could it not mean "at the park"? Or am I translating 'um' too literally? e.g. at 10 o'clock = um 10 uhr
well, if it wasn't the exact time, because 'um' also translates to 'around', like saying 'around 10 o'clock.' I think you can use it after something happened, eg batman stopped the joker around 10 pm, or like meet me around 10 am.
In literally the previous question it asked me what "um" meant and the correct and was "at", so why is "the fence at the park is old" wrong?
"Um" means "at" when used with time and "around" when used with location.
What's wrong with "The fence ROUND the park..." That would be more natural speech here in Scotland.
But the fence runs around the perimeter of the park, and Duolingo wants to differentiate between the word "round" as in "a round ball" and "around" as in "We are walking around the block".
Huh yeah but 'round' as in 'the fence round the park' is not the same as 'round' like 'a round ball'. Homonyms.
in 'a round ball,' round is an adjective and in 'round the block,' round is a preposition. Anyone should be able to see the difference.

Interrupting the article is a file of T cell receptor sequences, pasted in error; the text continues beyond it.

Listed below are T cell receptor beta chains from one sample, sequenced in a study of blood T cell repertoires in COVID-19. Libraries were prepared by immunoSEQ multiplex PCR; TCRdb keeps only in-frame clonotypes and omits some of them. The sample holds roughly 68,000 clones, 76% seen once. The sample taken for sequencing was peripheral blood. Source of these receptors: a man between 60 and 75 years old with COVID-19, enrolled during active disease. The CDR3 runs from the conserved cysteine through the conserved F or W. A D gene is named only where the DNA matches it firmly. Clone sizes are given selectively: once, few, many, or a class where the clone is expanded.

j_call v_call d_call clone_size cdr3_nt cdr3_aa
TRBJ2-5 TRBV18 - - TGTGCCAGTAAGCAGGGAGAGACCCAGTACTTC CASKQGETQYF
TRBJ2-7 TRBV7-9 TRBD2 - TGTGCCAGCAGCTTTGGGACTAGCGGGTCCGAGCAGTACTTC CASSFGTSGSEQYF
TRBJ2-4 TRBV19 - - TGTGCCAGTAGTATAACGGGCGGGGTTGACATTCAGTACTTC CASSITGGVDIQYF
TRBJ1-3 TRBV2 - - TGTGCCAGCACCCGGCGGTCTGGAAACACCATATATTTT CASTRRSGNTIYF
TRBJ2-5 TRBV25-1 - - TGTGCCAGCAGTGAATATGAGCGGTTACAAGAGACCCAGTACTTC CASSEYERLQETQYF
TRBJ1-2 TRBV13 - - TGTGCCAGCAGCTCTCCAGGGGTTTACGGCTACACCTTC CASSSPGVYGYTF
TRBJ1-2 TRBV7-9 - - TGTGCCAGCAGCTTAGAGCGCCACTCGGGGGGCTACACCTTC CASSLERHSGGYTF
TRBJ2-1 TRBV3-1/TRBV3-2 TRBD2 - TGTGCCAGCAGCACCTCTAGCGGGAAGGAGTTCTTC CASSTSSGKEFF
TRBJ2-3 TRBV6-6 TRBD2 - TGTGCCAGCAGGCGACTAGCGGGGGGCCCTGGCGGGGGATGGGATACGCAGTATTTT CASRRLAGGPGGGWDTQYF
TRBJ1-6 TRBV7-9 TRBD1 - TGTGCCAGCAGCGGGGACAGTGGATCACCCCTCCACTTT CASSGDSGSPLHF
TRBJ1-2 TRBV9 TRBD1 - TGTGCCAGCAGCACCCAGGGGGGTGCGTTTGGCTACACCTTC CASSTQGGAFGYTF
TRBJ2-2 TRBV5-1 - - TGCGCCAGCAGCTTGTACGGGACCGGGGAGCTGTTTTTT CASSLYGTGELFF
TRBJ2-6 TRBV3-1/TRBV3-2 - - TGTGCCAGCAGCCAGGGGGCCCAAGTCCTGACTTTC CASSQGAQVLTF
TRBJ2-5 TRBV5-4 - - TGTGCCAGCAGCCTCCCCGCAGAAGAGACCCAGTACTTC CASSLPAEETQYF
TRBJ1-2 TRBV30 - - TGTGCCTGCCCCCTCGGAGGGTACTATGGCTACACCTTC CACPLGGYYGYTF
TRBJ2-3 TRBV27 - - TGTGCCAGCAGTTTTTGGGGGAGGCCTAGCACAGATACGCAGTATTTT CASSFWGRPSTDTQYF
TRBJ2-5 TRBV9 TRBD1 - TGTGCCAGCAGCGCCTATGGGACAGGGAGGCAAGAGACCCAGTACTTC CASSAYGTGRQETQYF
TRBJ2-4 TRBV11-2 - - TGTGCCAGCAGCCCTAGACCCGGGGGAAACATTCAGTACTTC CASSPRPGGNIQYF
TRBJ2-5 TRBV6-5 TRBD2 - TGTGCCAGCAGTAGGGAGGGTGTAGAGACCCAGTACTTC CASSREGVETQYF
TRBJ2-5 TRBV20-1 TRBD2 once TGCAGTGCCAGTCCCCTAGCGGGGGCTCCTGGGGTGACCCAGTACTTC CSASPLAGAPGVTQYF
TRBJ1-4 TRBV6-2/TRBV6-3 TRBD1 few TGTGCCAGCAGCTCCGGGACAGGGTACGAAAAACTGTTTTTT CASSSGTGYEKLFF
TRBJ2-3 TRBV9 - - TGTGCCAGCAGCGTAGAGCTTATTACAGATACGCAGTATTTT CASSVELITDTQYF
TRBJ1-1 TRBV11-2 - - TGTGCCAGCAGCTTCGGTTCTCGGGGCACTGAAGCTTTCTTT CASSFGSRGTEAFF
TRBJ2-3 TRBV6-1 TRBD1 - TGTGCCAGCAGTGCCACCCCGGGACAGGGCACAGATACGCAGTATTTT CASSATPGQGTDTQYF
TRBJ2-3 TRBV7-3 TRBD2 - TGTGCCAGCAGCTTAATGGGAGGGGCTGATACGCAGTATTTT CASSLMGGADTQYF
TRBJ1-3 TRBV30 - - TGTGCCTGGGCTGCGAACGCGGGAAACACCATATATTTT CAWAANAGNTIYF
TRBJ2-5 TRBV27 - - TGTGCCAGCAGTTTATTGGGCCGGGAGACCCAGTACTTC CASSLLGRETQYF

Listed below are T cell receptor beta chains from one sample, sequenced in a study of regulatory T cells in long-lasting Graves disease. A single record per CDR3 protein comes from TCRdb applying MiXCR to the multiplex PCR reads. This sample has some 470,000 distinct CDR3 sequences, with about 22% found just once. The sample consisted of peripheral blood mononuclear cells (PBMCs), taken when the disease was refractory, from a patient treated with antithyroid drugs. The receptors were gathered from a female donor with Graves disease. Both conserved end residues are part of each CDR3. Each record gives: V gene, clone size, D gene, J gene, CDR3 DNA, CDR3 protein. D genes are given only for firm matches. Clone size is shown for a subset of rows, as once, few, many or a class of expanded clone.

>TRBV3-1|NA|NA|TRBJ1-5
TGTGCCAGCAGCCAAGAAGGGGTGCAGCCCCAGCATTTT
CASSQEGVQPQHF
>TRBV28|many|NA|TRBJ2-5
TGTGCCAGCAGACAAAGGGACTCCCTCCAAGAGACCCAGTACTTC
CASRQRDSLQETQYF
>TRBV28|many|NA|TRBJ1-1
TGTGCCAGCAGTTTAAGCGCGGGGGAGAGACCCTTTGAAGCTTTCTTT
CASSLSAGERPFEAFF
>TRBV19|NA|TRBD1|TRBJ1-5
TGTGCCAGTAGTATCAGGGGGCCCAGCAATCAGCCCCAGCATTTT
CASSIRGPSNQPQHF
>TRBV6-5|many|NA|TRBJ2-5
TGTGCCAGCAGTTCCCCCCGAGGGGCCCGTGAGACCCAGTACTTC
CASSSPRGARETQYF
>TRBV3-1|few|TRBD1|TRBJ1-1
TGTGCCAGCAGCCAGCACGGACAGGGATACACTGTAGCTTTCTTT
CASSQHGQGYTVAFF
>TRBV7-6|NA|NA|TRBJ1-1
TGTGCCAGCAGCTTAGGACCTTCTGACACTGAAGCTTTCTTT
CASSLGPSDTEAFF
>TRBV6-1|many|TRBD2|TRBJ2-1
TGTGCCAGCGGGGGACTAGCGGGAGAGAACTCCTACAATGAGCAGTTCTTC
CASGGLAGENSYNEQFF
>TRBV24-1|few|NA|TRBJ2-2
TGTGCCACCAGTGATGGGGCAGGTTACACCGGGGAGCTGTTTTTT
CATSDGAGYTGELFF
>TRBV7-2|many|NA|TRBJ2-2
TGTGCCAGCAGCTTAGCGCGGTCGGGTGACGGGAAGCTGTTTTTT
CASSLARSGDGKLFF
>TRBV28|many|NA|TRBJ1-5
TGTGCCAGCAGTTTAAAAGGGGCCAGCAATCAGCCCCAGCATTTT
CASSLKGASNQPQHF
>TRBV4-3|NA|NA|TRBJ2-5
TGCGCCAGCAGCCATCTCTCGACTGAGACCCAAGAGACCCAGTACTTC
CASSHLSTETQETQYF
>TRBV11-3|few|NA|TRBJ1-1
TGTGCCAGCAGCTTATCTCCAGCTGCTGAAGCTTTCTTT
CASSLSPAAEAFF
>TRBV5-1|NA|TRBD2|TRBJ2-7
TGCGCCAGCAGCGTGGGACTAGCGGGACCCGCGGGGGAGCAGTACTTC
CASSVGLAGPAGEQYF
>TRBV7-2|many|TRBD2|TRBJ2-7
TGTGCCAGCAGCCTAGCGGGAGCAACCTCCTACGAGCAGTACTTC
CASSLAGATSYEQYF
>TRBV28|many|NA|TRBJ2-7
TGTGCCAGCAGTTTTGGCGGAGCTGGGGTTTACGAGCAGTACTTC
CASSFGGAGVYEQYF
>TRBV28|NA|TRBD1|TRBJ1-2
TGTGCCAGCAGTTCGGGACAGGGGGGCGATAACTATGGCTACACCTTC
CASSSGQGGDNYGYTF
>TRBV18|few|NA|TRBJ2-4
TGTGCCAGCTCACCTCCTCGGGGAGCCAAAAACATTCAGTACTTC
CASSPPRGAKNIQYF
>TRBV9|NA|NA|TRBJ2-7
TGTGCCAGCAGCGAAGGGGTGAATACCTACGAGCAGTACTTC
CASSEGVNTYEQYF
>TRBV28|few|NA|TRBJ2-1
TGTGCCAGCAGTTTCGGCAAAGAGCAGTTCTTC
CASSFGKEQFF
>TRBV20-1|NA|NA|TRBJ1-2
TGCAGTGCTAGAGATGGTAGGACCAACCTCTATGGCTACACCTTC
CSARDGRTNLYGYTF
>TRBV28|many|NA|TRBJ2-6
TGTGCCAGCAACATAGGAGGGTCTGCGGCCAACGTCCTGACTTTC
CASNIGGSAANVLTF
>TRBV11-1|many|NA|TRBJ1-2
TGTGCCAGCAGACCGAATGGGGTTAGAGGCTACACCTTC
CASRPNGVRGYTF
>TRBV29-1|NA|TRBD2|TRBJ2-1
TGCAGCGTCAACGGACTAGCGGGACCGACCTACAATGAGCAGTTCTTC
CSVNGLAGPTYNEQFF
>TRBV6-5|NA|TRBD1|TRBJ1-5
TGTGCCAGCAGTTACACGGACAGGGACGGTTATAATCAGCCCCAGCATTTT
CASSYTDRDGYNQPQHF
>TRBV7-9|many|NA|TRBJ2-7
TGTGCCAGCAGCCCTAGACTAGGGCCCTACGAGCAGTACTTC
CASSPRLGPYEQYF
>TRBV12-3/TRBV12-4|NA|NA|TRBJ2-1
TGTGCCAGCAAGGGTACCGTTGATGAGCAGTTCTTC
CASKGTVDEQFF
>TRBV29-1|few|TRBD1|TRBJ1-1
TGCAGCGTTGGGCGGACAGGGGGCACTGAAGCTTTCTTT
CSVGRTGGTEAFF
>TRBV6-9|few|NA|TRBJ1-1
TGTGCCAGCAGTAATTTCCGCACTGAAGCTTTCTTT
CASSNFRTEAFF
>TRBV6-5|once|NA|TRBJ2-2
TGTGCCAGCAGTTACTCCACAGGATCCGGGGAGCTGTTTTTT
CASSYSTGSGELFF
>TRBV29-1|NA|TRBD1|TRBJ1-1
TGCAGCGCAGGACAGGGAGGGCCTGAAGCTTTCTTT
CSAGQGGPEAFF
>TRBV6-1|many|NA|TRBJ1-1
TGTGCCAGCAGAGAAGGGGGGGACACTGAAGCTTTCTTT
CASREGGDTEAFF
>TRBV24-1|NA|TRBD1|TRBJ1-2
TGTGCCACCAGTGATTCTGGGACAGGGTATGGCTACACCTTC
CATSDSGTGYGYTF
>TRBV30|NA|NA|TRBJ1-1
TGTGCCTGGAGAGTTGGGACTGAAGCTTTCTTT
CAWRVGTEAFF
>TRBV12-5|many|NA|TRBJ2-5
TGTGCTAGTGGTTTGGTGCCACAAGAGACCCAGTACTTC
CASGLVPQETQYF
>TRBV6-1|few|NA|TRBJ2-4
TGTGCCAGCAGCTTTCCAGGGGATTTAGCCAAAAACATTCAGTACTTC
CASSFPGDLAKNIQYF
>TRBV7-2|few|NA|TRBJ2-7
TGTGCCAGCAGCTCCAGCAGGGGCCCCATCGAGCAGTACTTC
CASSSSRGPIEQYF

why is it 'den Park' and not 'dem Park'. I thought the park here should be in the dative case. shouldn't it?
use this O, FUDGE take accustive
ohne, fur, um, durch, gegen
It is "den park" because the "um" triggers Accusative, right?
Yes, um uses Akkusativ.
in this sentence we are not dealing with an action how could i recognize that this phrase is acusative?
(desconsedering the fact that this sentence has a ``DEN´´)
What is wrong with translating it as "The fence at the park is old"? I thought 'um' could also be translated 'at.'
why the Park is accusative object (den) here?